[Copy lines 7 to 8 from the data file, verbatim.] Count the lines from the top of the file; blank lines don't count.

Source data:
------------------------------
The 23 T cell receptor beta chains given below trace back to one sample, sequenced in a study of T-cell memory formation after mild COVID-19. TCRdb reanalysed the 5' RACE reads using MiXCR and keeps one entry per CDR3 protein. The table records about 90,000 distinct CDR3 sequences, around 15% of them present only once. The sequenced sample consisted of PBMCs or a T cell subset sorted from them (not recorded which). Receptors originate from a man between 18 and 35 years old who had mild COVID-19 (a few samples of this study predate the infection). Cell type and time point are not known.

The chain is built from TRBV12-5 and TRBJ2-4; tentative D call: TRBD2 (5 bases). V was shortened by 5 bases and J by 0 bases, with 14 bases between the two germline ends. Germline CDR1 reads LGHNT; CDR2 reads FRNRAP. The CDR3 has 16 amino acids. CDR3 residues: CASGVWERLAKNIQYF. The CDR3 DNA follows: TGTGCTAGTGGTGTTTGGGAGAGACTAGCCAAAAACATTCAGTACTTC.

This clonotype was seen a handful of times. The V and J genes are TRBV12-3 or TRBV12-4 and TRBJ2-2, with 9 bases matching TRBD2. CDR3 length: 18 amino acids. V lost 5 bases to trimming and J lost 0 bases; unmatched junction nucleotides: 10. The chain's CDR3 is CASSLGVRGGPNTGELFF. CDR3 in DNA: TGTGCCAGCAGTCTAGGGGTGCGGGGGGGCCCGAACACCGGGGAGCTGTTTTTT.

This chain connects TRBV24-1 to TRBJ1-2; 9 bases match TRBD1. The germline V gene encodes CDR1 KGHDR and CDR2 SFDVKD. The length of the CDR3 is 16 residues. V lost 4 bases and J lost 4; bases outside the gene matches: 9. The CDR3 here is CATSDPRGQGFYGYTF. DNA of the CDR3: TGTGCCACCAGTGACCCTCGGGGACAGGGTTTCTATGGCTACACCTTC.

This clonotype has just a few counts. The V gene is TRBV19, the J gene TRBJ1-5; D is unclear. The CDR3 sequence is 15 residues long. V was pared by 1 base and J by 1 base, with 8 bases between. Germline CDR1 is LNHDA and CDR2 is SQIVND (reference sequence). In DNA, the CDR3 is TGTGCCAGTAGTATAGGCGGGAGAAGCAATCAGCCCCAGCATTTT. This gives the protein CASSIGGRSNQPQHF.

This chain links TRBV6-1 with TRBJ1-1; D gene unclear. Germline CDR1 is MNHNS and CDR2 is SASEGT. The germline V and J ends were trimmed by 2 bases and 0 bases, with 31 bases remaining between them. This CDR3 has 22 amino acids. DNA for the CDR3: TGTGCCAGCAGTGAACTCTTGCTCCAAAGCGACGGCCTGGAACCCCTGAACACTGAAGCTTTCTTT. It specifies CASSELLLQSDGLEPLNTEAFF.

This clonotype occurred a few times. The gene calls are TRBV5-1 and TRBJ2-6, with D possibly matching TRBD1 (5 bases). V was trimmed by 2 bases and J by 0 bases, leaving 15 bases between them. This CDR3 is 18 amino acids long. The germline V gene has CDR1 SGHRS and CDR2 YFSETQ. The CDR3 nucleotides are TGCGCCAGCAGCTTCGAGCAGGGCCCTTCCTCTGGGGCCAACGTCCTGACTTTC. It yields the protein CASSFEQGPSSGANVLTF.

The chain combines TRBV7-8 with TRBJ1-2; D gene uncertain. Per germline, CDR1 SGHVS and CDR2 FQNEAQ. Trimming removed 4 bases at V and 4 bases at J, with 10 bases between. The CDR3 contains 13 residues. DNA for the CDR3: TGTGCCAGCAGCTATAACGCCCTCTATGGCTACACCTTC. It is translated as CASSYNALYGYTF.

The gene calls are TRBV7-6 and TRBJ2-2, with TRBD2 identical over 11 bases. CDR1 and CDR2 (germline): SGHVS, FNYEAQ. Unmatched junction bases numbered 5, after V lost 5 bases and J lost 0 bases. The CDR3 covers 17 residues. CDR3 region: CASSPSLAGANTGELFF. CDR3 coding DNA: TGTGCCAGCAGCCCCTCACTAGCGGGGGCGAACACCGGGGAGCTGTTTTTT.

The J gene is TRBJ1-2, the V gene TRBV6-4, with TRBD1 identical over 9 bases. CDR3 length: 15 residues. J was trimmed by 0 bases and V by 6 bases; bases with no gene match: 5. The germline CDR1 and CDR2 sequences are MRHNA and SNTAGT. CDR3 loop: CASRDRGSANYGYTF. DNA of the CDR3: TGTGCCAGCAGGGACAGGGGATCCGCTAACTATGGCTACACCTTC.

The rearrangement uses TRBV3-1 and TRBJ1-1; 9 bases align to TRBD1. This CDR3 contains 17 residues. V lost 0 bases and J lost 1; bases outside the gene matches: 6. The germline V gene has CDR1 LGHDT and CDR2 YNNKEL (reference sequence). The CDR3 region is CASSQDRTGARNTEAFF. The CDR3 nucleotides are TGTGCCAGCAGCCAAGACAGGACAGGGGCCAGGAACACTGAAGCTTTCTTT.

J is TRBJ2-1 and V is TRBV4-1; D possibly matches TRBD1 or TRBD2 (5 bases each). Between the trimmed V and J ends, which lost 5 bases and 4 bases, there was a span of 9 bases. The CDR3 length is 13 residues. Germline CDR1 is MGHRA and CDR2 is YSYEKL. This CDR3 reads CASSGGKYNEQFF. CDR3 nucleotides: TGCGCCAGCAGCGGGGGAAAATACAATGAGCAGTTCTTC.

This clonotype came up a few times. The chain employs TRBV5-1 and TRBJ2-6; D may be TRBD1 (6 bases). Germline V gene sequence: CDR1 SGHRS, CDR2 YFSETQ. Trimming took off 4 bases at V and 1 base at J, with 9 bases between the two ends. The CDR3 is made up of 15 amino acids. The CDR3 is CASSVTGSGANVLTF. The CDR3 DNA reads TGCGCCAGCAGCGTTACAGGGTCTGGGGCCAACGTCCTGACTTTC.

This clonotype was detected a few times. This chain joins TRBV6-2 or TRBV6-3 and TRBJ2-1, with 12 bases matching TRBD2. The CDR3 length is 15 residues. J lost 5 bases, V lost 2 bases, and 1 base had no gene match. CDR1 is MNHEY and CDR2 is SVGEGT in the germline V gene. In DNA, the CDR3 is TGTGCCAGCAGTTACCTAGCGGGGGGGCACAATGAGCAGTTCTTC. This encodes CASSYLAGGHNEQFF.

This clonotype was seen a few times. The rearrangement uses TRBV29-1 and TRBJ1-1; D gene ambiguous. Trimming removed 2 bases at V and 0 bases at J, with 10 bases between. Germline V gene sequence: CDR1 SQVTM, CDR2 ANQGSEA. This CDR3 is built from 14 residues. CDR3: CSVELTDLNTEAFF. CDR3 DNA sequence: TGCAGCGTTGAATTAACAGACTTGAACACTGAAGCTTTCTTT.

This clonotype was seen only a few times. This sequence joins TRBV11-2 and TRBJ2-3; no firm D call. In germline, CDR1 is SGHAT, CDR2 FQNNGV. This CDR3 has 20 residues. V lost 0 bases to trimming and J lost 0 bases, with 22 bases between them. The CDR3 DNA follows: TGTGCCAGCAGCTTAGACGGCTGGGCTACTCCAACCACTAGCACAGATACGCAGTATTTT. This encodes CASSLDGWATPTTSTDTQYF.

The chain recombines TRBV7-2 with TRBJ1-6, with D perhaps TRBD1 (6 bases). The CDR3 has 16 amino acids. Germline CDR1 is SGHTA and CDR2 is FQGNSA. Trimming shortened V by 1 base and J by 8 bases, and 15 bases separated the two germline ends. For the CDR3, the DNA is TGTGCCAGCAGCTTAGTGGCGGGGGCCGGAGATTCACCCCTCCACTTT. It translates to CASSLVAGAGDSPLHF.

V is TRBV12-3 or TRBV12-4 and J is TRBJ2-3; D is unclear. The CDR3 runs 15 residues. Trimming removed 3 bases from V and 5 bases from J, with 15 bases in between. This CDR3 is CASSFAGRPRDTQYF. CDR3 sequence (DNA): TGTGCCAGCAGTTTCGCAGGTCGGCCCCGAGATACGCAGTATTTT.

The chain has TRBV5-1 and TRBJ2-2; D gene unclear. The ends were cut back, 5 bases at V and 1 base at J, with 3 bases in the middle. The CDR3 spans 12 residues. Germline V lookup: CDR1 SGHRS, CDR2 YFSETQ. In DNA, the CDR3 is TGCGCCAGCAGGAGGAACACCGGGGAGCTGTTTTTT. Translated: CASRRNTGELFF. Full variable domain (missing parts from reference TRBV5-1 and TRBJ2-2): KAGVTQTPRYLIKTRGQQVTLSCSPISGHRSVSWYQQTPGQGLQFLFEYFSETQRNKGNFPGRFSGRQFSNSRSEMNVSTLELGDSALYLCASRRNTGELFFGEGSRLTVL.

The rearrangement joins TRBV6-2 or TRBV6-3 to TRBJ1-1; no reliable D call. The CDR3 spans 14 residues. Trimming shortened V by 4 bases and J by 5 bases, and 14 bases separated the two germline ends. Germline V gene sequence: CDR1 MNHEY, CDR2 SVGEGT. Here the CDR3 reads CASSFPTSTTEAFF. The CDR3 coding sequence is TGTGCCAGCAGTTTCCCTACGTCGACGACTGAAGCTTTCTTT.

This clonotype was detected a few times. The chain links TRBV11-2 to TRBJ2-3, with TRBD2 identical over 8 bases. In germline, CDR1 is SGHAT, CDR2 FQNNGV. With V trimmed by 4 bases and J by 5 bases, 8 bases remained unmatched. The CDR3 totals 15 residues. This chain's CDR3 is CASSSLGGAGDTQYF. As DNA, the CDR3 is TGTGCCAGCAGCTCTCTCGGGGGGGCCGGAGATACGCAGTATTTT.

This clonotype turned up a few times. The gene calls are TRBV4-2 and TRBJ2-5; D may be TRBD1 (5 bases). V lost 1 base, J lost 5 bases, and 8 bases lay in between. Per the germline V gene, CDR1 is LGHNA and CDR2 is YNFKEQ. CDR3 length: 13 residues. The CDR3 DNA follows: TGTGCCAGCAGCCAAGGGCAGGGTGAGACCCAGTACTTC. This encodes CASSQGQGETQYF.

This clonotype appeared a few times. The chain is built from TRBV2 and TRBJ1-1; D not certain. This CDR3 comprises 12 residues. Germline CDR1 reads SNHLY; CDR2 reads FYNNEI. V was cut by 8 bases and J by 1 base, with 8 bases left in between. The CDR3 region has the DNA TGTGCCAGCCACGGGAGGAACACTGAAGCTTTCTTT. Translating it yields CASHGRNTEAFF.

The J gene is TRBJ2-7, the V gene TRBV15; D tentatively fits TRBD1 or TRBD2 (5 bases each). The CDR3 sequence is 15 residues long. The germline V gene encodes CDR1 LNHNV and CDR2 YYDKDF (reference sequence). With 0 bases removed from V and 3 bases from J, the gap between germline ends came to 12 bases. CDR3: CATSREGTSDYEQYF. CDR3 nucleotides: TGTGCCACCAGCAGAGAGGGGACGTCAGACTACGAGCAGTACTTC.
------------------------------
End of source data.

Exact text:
This clonotype occurred a few times. The gene calls are TRBV5-1 and TRBJ2-6, with D possibly matching TRBD1 (5 bases). V was trimmed by 2 bases and J by 0 bases, leaving 15 bases between them. This CDR3 is 18 amino acids long. The germline V gene has CDR1 SGHRS and CDR2 YFSETQ. The CDR3 nucleotides are TGCGCCAGCAGCTTCGAGCAGGGCCCTTCCTCTGGGGCCAACGTCCTGACTTTC. It yields the protein CASSFEQGPSSGANVLTF.

The chain combines TRBV7-8 with TRBJ1-2; D gene uncertain. Per germline, CDR1 SGHVS and CDR2 FQNEAQ. Trimming removed 4 bases at V and 4 bases at J, with 10 bases between. The CDR3 contains 13 residues. DNA for the CDR3: TGTGCCAGCAGCTATAACGCCCTCTATGGCTACACCTTC. It is translated as CASSYNALYGYTF.